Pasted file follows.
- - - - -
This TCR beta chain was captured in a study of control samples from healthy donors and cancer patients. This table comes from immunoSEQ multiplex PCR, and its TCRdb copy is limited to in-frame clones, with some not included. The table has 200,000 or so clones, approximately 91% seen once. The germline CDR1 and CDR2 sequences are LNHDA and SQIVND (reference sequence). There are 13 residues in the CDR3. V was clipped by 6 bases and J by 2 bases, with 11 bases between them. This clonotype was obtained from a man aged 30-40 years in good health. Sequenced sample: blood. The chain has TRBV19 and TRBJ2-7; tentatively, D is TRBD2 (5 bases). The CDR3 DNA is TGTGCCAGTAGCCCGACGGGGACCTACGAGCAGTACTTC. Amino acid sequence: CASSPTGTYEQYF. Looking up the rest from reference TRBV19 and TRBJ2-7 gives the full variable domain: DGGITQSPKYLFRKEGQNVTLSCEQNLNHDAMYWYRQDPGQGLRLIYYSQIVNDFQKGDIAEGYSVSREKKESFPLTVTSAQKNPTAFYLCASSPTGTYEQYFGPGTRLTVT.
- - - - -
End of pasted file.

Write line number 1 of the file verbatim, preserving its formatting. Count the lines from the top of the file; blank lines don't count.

This TCR beta chain was captured in a study of control samples from healthy donors and cancer patients. This table comes from immunoSEQ multiplex PCR, and its TCRdb copy is limited to in-frame clones, with some not included. The table has 200,000 or so clones, approximately 91% seen once. The germline CDR1 and CDR2 sequences are LNHDA and SQIVND (reference sequence). There are 13 residues in the CDR3. V was clipped by 6 bases and J by 2 bases, with 11 bases between them. This clonotype was obtained from a man aged 30-40 years in good health. Sequenced sample: blood. The chain has TRBV19 and TRBJ2-7; tentatively, D is TRBD2 (5 bases). The CDR3 DNA is TGTGCCAGTAGCCCGACGGGGACCTACGAGCAGTACTTC. Amino acid sequence: CASSPTGTYEQYF. Looking up the rest from reference TRBV19 and TRBJ2-7 gives the full variable domain: DGGITQSPKYLFRKEGQNVTLSCEQNLNHDAMYWYRQDPGQGLRLIYYSQIVNDFQKGDIAEGYSVSREKKESFPLTVTSAQKNPTAFYLCASSPTGTYEQYFGPGTRLTVT.